Wednesday, June 30, 2010

Thoughts on delaying the water bond

1. Is anyone happier about this news than the folks at the Environmental Defense Fund and Natural Resource Defense Council? I suspect that having "no position" on a major piece of environmental policy was going to become increasingly uncomfortable as the election grew near. The PPIC may be happy for the same reason.

2. Although I am sure that political strategy is probably the primary cause of delay, I have to wonder if some people in the administration, if not the Governor himself, were having some buyer's remorse about an enormous General Obligation bond. It is good that the Governor is putting the budget as a higher priority, because it is. I have no doubt that the more time he (and legislators) spend thinking about solving this budget mess, the GO bond will look worse and worse - and not just for political reasons, but for real human welfare reasons.

3. Lois Wolk had a great line, the bond is "not going to get better with age. It's not fine wine - it's just pork." Although it's a great line and attacking pork is an excellent political tactic, I don't get all that upset about a little bit of pork in the policy making process. My problem with the bond is that it's fundamentally bad policy even if the "pork" is removed.

4. There isn't any guarantee that the legislature will muster a 2/3 vote to get the bond off the ballot. Thus, it is still important to articulate why the water bond is terrible economic and environmental policy:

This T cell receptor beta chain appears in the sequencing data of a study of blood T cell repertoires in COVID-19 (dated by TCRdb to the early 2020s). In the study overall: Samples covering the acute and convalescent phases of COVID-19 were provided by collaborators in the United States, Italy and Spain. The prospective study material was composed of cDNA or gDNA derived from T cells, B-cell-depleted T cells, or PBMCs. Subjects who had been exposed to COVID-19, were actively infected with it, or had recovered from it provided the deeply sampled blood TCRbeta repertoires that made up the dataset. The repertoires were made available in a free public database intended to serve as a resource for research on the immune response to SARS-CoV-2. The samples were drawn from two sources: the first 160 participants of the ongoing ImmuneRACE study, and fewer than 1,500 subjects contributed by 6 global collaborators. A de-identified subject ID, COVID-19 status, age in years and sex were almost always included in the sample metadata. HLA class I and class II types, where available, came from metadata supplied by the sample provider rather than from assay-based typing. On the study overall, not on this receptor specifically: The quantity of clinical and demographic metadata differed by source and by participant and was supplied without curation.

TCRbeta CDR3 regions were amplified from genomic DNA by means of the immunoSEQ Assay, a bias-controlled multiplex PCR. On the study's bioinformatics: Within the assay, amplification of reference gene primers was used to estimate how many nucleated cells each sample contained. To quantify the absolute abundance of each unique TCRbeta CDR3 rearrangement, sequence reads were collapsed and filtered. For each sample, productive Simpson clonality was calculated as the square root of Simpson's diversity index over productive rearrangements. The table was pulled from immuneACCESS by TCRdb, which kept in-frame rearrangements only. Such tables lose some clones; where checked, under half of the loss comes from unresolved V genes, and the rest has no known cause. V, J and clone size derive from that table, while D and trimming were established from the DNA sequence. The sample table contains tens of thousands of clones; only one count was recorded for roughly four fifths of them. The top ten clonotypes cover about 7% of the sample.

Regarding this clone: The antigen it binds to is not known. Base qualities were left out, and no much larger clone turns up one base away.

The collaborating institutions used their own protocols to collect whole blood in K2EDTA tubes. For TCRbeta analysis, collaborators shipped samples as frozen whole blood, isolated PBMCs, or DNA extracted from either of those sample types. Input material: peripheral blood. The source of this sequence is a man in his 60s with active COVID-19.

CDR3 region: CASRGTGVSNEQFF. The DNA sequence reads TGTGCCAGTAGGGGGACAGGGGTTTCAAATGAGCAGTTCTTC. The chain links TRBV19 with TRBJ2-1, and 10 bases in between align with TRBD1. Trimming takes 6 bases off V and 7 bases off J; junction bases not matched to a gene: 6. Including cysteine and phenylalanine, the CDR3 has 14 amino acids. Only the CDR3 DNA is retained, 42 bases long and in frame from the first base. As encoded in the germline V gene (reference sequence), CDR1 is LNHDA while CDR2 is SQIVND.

• The bond subsidizes water supply projects, and will result in artificially low water rates that encourage overuse and discourage conservation of a scarce natural resource.
  • The bond substantially increases California’s debt beyond its current record level, and puts further pressure on the nation’s lowest bond rating that increases the cost of all public borrowing.
  • Water bond annual debt service will exacerbate California’s long-run structural deficit, and will inevitably lead to higher taxes or cuts to general fund expenditures such as education.
  • The most valuable water supply projects will still be constructed if the bond fails. Financially feasible projects will be appropriately paid for by the water users who benefit.

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